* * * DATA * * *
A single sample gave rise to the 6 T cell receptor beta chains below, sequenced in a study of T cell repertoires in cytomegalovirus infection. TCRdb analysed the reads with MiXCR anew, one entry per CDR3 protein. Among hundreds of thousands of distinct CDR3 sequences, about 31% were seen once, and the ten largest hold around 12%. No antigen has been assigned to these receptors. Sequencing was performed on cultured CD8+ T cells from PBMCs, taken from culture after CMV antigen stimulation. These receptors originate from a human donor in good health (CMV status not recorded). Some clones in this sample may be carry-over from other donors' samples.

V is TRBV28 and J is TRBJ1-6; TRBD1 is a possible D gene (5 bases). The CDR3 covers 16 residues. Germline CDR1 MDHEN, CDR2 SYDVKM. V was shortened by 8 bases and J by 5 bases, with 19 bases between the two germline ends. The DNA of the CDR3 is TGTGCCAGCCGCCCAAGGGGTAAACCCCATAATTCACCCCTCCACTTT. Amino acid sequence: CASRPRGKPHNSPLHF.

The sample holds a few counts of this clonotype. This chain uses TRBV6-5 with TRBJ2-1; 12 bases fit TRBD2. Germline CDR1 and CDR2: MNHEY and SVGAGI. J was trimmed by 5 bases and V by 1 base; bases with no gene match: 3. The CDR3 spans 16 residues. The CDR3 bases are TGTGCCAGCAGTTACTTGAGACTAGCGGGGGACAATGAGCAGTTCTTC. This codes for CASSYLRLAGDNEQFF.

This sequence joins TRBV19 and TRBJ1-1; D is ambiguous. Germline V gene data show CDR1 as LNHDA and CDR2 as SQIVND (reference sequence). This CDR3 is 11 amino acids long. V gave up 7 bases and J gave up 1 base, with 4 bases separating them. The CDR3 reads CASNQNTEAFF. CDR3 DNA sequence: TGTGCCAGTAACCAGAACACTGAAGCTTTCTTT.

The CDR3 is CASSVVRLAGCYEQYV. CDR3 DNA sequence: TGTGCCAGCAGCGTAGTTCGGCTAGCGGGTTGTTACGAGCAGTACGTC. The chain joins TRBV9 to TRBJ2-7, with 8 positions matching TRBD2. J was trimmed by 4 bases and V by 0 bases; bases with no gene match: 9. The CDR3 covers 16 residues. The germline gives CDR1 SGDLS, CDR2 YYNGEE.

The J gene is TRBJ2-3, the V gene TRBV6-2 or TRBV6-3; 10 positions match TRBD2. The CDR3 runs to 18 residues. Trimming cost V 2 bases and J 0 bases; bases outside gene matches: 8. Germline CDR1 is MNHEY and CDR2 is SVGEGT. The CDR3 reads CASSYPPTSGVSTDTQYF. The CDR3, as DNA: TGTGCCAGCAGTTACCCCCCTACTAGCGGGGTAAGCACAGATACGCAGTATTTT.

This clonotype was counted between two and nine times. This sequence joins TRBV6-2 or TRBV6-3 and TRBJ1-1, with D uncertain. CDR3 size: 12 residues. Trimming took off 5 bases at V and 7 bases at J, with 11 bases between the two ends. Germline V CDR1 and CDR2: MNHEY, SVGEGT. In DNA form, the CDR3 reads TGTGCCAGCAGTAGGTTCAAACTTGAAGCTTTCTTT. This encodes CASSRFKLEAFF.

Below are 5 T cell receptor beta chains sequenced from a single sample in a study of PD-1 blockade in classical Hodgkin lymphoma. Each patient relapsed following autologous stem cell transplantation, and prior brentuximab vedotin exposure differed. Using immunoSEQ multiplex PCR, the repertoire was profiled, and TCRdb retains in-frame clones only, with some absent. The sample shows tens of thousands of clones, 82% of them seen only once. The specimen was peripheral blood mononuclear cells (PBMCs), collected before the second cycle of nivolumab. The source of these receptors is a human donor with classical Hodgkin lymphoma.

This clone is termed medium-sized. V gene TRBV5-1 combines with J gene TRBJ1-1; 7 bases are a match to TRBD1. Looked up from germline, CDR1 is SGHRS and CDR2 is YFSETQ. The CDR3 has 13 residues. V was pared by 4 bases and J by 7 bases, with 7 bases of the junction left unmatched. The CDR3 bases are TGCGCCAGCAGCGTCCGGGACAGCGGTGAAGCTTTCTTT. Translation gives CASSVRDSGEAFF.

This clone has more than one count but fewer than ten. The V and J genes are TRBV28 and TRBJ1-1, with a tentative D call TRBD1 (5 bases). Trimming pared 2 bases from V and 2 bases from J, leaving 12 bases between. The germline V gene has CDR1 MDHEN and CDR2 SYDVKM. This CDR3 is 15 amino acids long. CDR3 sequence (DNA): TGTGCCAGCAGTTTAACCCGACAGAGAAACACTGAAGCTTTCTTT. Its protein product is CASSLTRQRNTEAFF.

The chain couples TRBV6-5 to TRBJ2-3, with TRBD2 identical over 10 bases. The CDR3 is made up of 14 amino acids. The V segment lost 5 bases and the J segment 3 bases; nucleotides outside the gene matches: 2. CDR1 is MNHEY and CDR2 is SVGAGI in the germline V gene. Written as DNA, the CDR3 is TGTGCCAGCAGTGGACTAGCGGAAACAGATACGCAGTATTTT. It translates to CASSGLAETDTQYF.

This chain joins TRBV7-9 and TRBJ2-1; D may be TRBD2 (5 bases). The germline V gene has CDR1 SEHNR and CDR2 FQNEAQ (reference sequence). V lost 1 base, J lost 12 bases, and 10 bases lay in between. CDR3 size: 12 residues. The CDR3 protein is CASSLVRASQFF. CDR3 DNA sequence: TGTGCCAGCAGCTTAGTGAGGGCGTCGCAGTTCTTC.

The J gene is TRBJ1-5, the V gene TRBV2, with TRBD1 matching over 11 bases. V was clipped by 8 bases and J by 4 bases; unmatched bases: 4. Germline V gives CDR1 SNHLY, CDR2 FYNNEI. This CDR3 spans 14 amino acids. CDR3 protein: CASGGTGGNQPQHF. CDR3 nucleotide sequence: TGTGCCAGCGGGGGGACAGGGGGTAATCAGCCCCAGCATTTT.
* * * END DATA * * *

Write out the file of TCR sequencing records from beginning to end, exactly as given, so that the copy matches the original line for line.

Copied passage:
A single sample gave rise to the 6 T cell receptor beta chains below, sequenced in a study of T cell repertoires in cytomegalovirus infection. TCRdb analysed the reads with MiXCR anew, one entry per CDR3 protein. Among hundreds of thousands of distinct CDR3 sequences, about 31% were seen once, and the ten largest hold around 12%. No antigen has been assigned to these receptors. Sequencing was performed on cultured CD8+ T cells from PBMCs, taken from culture after CMV antigen stimulation. These receptors originate from a human donor in good health (CMV status not recorded). Some clones in this sample may be carry-over from other donors' samples.

V is TRBV28 and J is TRBJ1-6; TRBD1 is a possible D gene (5 bases). The CDR3 covers 16 residues. Germline CDR1 MDHEN, CDR2 SYDVKM. V was shortened by 8 bases and J by 5 bases, with 19 bases between the two germline ends. The DNA of the CDR3 is TGTGCCAGCCGCCCAAGGGGTAAACCCCATAATTCACCCCTCCACTTT. Amino acid sequence: CASRPRGKPHNSPLHF.

The sample holds a few counts of this clonotype. This chain uses TRBV6-5 with TRBJ2-1; 12 bases fit TRBD2. Germline CDR1 and CDR2: MNHEY and SVGAGI. J was trimmed by 5 bases and V by 1 base; bases with no gene match: 3. The CDR3 spans 16 residues. The CDR3 bases are TGTGCCAGCAGTTACTTGAGACTAGCGGGGGACAATGAGCAGTTCTTC. This codes for CASSYLRLAGDNEQFF.

This sequence joins TRBV19 and TRBJ1-1; D is ambiguous. Germline V gene data show CDR1 as LNHDA and CDR2 as SQIVND (reference sequence). This CDR3 is 11 amino acids long. V gave up 7 bases and J gave up 1 base, with 4 bases separating them. The CDR3 reads CASNQNTEAFF. CDR3 DNA sequence: TGTGCCAGTAACCAGAACACTGAAGCTTTCTTT.

The CDR3 is CASSVVRLAGCYEQYV. CDR3 DNA sequence: TGTGCCAGCAGCGTAGTTCGGCTAGCGGGTTGTTACGAGCAGTACGTC. The chain joins TRBV9 to TRBJ2-7, with 8 positions matching TRBD2. J was trimmed by 4 bases and V by 0 bases; bases with no gene match: 9. The CDR3 covers 16 residues. The germline gives CDR1 SGDLS, CDR2 YYNGEE.

The J gene is TRBJ2-3, the V gene TRBV6-2 or TRBV6-3; 10 positions match TRBD2. The CDR3 runs to 18 residues. Trimming cost V 2 bases and J 0 bases; bases outside gene matches: 8. Germline CDR1 is MNHEY and CDR2 is SVGEGT. The CDR3 reads CASSYPPTSGVSTDTQYF. The CDR3, as DNA: TGTGCCAGCAGTTACCCCCCTACTAGCGGGGTAAGCACAGATACGCAGTATTTT.

This clonotype was counted between two and nine times. This sequence joins TRBV6-2 or TRBV6-3 and TRBJ1-1, with D uncertain. CDR3 size: 12 residues. Trimming took off 5 bases at V and 7 bases at J, with 11 bases between the two ends. Germline V CDR1 and CDR2: MNHEY, SVGEGT. In DNA form, the CDR3 reads TGTGCCAGCAGTAGGTTCAAACTTGAAGCTTTCTTT. This encodes CASSRFKLEAFF.

Below are 5 T cell receptor beta chains sequenced from a single sample in a study of PD-1 blockade in classical Hodgkin lymphoma. Each patient relapsed following autologous stem cell transplantation, and prior brentuximab vedotin exposure differed. Using immunoSEQ multiplex PCR, the repertoire was profiled, and TCRdb retains in-frame clones only, with some absent. The sample shows tens of thousands of clones, 82% of them seen only once. The specimen was peripheral blood mononuclear cells (PBMCs), collected before the second cycle of nivolumab. The source of these receptors is a human donor with classical Hodgkin lymphoma.

This clone is termed medium-sized. V gene TRBV5-1 combines with J gene TRBJ1-1; 7 bases are a match to TRBD1. Looked up from germline, CDR1 is SGHRS and CDR2 is YFSETQ. The CDR3 has 13 residues. V was pared by 4 bases and J by 7 bases, with 7 bases of the junction left unmatched. The CDR3 bases are TGCGCCAGCAGCGTCCGGGACAGCGGTGAAGCTTTCTTT. Translation gives CASSVRDSGEAFF.

This clone has more than one count but fewer than ten. The V and J genes are TRBV28 and TRBJ1-1, with a tentative D call TRBD1 (5 bases). Trimming pared 2 bases from V and 2 bases from J, leaving 12 bases between. The germline V gene has CDR1 MDHEN and CDR2 SYDVKM. This CDR3 is 15 amino acids long. CDR3 sequence (DNA): TGTGCCAGCAGTTTAACCCGACAGAGAAACACTGAAGCTTTCTTT. Its protein product is CASSLTRQRNTEAFF.

The chain couples TRBV6-5 to TRBJ2-3, with TRBD2 identical over 10 bases. The CDR3 is made up of 14 amino acids. The V segment lost 5 bases and the J segment 3 bases; nucleotides outside the gene matches: 2. CDR1 is MNHEY and CDR2 is SVGAGI in the germline V gene. Written as DNA, the CDR3 is TGTGCCAGCAGTGGACTAGCGGAAACAGATACGCAGTATTTT. It translates to CASSGLAETDTQYF.

This chain joins TRBV7-9 and TRBJ2-1; D may be TRBD2 (5 bases). The germline V gene has CDR1 SEHNR and CDR2 FQNEAQ (reference sequence). V lost 1 base, J lost 12 bases, and 10 bases lay in between. CDR3 size: 12 residues. The CDR3 protein is CASSLVRASQFF. CDR3 DNA sequence: TGTGCCAGCAGCTTAGTGAGGGCGTCGCAGTTCTTC.

The J gene is TRBJ1-5, the V gene TRBV2, with TRBD1 matching over 11 bases. V was clipped by 8 bases and J by 4 bases; unmatched bases: 4. Germline V gives CDR1 SNHLY, CDR2 FYNNEI. This CDR3 spans 14 amino acids. CDR3 protein: CASGGTGGNQPQHF. CDR3 nucleotide sequence: TGTGCCAGCGGGGGGACAGGGGGTAATCAGCCCCAGCATTTT.